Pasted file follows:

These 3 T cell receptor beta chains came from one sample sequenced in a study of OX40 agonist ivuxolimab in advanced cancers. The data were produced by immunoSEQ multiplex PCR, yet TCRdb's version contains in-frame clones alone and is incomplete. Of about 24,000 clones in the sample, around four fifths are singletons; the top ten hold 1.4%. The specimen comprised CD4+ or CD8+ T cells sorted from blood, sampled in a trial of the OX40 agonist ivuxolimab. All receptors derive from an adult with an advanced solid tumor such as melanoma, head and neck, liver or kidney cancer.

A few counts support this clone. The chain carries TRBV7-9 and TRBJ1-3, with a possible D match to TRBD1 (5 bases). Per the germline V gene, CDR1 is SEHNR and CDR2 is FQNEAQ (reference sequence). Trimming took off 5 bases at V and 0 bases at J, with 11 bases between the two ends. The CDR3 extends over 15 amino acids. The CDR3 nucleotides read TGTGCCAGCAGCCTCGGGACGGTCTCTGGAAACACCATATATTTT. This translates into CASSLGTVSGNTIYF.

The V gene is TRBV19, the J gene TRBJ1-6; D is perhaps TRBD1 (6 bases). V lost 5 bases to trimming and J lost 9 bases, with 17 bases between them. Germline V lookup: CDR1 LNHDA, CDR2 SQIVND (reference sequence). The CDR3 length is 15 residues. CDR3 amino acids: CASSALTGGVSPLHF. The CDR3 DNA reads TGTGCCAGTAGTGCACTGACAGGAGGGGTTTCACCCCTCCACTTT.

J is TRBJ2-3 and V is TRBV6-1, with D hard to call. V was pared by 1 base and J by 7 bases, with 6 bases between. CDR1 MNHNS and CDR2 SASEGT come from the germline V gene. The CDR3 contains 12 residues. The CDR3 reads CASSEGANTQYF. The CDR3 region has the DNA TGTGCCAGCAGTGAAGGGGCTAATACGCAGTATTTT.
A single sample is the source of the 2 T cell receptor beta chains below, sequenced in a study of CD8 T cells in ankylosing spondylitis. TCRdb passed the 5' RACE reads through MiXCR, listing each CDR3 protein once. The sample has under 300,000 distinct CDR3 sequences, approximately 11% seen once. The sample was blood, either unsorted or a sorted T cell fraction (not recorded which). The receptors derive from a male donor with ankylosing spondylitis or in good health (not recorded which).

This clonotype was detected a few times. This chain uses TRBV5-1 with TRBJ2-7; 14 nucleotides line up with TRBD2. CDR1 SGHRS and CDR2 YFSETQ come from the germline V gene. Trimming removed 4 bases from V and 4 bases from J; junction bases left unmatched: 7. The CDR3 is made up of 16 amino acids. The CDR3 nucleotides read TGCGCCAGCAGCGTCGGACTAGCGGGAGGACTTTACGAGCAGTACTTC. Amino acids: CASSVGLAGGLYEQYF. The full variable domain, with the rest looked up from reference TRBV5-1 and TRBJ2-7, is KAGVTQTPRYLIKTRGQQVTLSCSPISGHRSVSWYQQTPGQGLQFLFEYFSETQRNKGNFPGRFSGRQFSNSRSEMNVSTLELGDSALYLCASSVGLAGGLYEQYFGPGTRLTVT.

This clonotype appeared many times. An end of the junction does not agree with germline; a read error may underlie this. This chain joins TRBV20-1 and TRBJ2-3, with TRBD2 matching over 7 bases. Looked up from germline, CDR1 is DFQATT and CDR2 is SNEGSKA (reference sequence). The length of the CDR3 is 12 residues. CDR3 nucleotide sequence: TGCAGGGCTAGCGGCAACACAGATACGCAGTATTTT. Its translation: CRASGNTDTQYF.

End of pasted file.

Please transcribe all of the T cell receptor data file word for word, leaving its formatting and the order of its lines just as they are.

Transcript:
These 3 T cell receptor beta chains came from one sample sequenced in a study of OX40 agonist ivuxolimab in advanced cancers. The data were produced by immunoSEQ multiplex PCR, yet TCRdb's version contains in-frame clones alone and is incomplete. Of about 24,000 clones in the sample, around four fifths are singletons; the top ten hold 1.4%. The specimen comprised CD4+ or CD8+ T cells sorted from blood, sampled in a trial of the OX40 agonist ivuxolimab. All receptors derive from an adult with an advanced solid tumor such as melanoma, head and neck, liver or kidney cancer.

A few counts support this clone. The chain carries TRBV7-9 and TRBJ1-3, with a possible D match to TRBD1 (5 bases). Per the germline V gene, CDR1 is SEHNR and CDR2 is FQNEAQ (reference sequence). Trimming took off 5 bases at V and 0 bases at J, with 11 bases between the two ends. The CDR3 extends over 15 amino acids. The CDR3 nucleotides read TGTGCCAGCAGCCTCGGGACGGTCTCTGGAAACACCATATATTTT. This translates into CASSLGTVSGNTIYF.

The V gene is TRBV19, the J gene TRBJ1-6; D is perhaps TRBD1 (6 bases). V lost 5 bases to trimming and J lost 9 bases, with 17 bases between them. Germline V lookup: CDR1 LNHDA, CDR2 SQIVND (reference sequence). The CDR3 length is 15 residues. CDR3 amino acids: CASSALTGGVSPLHF. The CDR3 DNA reads TGTGCCAGTAGTGCACTGACAGGAGGGGTTTCACCCCTCCACTTT.

J is TRBJ2-3 and V is TRBV6-1, with D hard to call. V was pared by 1 base and J by 7 bases, with 6 bases between. CDR1 MNHNS and CDR2 SASEGT come from the germline V gene. The CDR3 contains 12 residues. The CDR3 reads CASSEGANTQYF. The CDR3 region has the DNA TGTGCCAGCAGTGAAGGGGCTAATACGCAGTATTTT.
A single sample is the source of the 2 T cell receptor beta chains below, sequenced in a study of CD8 T cells in ankylosing spondylitis. TCRdb passed the 5' RACE reads through MiXCR, listing each CDR3 protein once. The sample has under 300,000 distinct CDR3 sequences, approximately 11% seen once. The sample was blood, either unsorted or a sorted T cell fraction (not recorded which). The receptors derive from a male donor with ankylosing spondylitis or in good health (not recorded which).

This clonotype was detected a few times. This chain uses TRBV5-1 with TRBJ2-7; 14 nucleotides line up with TRBD2. CDR1 SGHRS and CDR2 YFSETQ come from the germline V gene. Trimming removed 4 bases from V and 4 bases from J; junction bases left unmatched: 7. The CDR3 is made up of 16 amino acids. The CDR3 nucleotides read TGCGCCAGCAGCGTCGGACTAGCGGGAGGACTTTACGAGCAGTACTTC. Amino acids: CASSVGLAGGLYEQYF. The full variable domain, with the rest looked up from reference TRBV5-1 and TRBJ2-7, is KAGVTQTPRYLIKTRGQQVTLSCSPISGHRSVSWYQQTPGQGLQFLFEYFSETQRNKGNFPGRFSGRQFSNSRSEMNVSTLELGDSALYLCASSVGLAGGLYEQYFGPGTRLTVT.

This clonotype appeared many times. An end of the junction does not agree with germline; a read error may underlie this. This chain joins TRBV20-1 and TRBJ2-3, with TRBD2 matching over 7 bases. Looked up from germline, CDR1 is DFQATT and CDR2 is SNEGSKA (reference sequence). The length of the CDR3 is 12 residues. CDR3 nucleotide sequence: TGCAGGGCTAGCGGCAACACAGATACGCAGTATTTT. Its translation: CRASGNTDTQYF.